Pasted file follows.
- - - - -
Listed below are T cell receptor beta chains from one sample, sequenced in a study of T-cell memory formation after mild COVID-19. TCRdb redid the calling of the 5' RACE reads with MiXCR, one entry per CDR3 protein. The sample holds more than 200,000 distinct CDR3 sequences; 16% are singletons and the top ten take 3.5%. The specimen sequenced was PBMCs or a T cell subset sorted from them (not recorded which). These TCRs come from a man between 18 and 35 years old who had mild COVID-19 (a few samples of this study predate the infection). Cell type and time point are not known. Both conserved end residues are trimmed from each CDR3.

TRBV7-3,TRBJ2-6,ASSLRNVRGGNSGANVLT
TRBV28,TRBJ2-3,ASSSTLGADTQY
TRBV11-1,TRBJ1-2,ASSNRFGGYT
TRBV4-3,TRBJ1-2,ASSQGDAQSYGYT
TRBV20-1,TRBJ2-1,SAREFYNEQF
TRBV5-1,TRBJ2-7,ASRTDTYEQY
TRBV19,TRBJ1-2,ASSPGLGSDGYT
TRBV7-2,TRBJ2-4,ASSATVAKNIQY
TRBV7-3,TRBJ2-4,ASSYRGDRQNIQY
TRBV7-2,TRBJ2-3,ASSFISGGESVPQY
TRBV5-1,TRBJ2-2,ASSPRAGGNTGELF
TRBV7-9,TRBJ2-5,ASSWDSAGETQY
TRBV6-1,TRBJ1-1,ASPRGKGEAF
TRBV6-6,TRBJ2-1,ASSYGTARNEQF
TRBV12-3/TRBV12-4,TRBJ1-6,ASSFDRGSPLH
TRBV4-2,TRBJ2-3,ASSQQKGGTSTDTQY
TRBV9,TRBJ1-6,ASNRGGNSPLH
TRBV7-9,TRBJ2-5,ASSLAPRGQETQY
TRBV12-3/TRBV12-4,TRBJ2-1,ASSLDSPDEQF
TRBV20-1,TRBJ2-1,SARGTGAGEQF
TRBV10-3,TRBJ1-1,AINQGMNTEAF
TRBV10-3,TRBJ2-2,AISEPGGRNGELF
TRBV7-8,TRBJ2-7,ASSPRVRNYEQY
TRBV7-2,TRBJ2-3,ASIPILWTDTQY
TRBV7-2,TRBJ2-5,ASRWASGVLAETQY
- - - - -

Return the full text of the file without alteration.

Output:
Listed below are T cell receptor beta chains from one sample, sequenced in a study of T-cell memory formation after mild COVID-19. TCRdb redid the calling of the 5' RACE reads with MiXCR, one entry per CDR3 protein. The sample holds more than 200,000 distinct CDR3 sequences; 16% are singletons and the top ten take 3.5%. The specimen sequenced was PBMCs or a T cell subset sorted from them (not recorded which). These TCRs come from a man between 18 and 35 years old who had mild COVID-19 (a few samples of this study predate the infection). Cell type and time point are not known. Both conserved end residues are trimmed from each CDR3.

TRBV7-3,TRBJ2-6,ASSLRNVRGGNSGANVLT
TRBV28,TRBJ2-3,ASSSTLGADTQY
TRBV11-1,TRBJ1-2,ASSNRFGGYT
TRBV4-3,TRBJ1-2,ASSQGDAQSYGYT
TRBV20-1,TRBJ2-1,SAREFYNEQF
TRBV5-1,TRBJ2-7,ASRTDTYEQY
TRBV19,TRBJ1-2,ASSPGLGSDGYT
TRBV7-2,TRBJ2-4,ASSATVAKNIQY
TRBV7-3,TRBJ2-4,ASSYRGDRQNIQY
TRBV7-2,TRBJ2-3,ASSFISGGESVPQY
TRBV5-1,TRBJ2-2,ASSPRAGGNTGELF
TRBV7-9,TRBJ2-5,ASSWDSAGETQY
TRBV6-1,TRBJ1-1,ASPRGKGEAF
TRBV6-6,TRBJ2-1,ASSYGTARNEQF
TRBV12-3/TRBV12-4,TRBJ1-6,ASSFDRGSPLH
TRBV4-2,TRBJ2-3,ASSQQKGGTSTDTQY
TRBV9,TRBJ1-6,ASNRGGNSPLH
TRBV7-9,TRBJ2-5,ASSLAPRGQETQY
TRBV12-3/TRBV12-4,TRBJ2-1,ASSLDSPDEQF
TRBV20-1,TRBJ2-1,SARGTGAGEQF
TRBV10-3,TRBJ1-1,AINQGMNTEAF
TRBV10-3,TRBJ2-2,AISEPGGRNGELF
TRBV7-8,TRBJ2-7,ASSPRVRNYEQY
TRBV7-2,TRBJ2-3,ASIPILWTDTQY
TRBV7-2,TRBJ2-5,ASRWASGVLAETQY